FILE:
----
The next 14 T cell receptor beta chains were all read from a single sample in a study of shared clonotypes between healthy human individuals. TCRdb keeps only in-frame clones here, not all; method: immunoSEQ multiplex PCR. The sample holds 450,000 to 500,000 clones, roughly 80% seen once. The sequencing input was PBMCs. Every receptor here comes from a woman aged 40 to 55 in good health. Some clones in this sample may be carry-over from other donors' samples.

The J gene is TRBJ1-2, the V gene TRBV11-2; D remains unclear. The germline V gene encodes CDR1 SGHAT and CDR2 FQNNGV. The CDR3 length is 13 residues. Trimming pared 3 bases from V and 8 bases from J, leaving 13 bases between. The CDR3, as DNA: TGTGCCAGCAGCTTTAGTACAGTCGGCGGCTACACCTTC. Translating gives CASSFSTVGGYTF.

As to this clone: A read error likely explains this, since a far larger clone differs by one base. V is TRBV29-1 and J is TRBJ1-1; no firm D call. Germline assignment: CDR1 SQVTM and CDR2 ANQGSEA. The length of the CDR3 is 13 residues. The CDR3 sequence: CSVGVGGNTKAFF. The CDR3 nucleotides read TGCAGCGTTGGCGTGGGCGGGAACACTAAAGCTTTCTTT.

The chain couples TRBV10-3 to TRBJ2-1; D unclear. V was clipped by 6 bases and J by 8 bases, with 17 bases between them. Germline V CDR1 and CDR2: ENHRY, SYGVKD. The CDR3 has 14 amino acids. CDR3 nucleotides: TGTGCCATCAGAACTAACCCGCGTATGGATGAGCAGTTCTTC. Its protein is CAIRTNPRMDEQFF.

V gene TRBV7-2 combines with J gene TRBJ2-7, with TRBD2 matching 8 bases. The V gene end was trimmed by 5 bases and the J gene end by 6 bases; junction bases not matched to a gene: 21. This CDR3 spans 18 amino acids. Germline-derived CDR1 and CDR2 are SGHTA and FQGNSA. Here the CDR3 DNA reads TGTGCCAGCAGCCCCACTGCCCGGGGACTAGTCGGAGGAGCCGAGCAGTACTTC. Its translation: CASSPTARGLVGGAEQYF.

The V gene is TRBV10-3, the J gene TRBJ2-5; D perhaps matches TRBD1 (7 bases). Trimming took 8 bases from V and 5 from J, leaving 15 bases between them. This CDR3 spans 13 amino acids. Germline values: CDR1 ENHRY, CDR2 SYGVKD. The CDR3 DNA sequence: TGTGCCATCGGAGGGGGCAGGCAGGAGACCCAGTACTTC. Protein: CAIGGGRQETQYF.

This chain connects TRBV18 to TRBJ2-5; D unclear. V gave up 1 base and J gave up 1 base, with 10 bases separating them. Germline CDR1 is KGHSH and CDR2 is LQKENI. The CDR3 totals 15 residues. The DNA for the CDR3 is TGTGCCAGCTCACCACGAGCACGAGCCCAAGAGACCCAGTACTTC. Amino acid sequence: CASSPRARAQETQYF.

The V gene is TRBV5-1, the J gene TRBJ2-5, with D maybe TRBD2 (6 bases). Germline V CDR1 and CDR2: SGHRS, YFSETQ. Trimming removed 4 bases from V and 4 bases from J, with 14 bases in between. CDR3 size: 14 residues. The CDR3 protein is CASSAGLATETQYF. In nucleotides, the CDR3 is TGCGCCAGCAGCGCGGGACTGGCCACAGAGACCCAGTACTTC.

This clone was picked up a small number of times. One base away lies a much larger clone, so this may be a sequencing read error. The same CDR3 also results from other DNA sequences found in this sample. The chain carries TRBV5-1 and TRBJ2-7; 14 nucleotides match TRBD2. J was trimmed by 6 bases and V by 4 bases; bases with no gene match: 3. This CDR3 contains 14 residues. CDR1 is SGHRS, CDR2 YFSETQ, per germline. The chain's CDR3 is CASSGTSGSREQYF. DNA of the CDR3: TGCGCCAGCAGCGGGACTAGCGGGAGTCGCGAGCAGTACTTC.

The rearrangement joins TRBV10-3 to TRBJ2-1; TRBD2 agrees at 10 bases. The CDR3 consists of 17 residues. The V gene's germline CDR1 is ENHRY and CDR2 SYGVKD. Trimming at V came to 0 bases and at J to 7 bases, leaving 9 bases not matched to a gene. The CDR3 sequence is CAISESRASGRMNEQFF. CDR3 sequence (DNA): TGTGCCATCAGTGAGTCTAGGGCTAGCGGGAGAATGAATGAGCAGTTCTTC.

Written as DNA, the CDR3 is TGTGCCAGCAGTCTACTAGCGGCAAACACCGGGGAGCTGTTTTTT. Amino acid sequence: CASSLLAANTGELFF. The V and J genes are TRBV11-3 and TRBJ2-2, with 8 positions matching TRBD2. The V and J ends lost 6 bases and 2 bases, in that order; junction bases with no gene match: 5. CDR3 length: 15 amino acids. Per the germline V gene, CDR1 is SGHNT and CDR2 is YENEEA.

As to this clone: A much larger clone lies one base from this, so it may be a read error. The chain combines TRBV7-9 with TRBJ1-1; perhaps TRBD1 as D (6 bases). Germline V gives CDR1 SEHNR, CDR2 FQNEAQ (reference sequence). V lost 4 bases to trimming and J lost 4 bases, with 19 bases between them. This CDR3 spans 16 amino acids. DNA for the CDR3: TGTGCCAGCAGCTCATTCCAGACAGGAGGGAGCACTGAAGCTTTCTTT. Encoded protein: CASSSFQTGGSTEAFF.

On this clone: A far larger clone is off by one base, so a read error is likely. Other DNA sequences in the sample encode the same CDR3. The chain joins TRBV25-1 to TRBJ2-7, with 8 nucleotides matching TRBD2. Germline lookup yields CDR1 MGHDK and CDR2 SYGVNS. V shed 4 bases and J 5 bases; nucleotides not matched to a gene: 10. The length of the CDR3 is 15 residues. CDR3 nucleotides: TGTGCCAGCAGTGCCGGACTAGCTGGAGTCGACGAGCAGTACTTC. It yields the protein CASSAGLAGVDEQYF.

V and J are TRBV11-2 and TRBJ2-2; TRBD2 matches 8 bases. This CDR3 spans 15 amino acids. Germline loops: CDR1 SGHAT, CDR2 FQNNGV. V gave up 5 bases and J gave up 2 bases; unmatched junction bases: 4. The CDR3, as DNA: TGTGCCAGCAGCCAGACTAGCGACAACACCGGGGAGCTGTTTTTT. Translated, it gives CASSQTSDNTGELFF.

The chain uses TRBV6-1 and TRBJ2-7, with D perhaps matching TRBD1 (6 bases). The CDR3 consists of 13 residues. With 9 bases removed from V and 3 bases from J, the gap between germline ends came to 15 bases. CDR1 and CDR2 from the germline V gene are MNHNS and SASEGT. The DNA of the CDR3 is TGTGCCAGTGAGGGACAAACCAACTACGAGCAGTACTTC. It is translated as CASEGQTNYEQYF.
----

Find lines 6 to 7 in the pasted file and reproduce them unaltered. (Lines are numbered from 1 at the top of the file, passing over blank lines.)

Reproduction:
The V gene is TRBV10-3, the J gene TRBJ2-5; D perhaps matches TRBD1 (7 bases). Trimming took 8 bases from V and 5 from J, leaving 15 bases between them. This CDR3 spans 13 amino acids. Germline values: CDR1 ENHRY, CDR2 SYGVKD. The CDR3 DNA sequence: TGTGCCATCGGAGGGGGCAGGCAGGAGACCCAGTACTTC. Protein: CAIGGGRQETQYF.

This chain connects TRBV18 to TRBJ2-5; D unclear. V gave up 1 base and J gave up 1 base, with 10 bases separating them. Germline CDR1 is KGHSH and CDR2 is LQKENI. The CDR3 totals 15 residues. The DNA for the CDR3 is TGTGCCAGCTCACCACGAGCACGAGCCCAAGAGACCCAGTACTTC. Amino acid sequence: CASSPRARAQETQYF.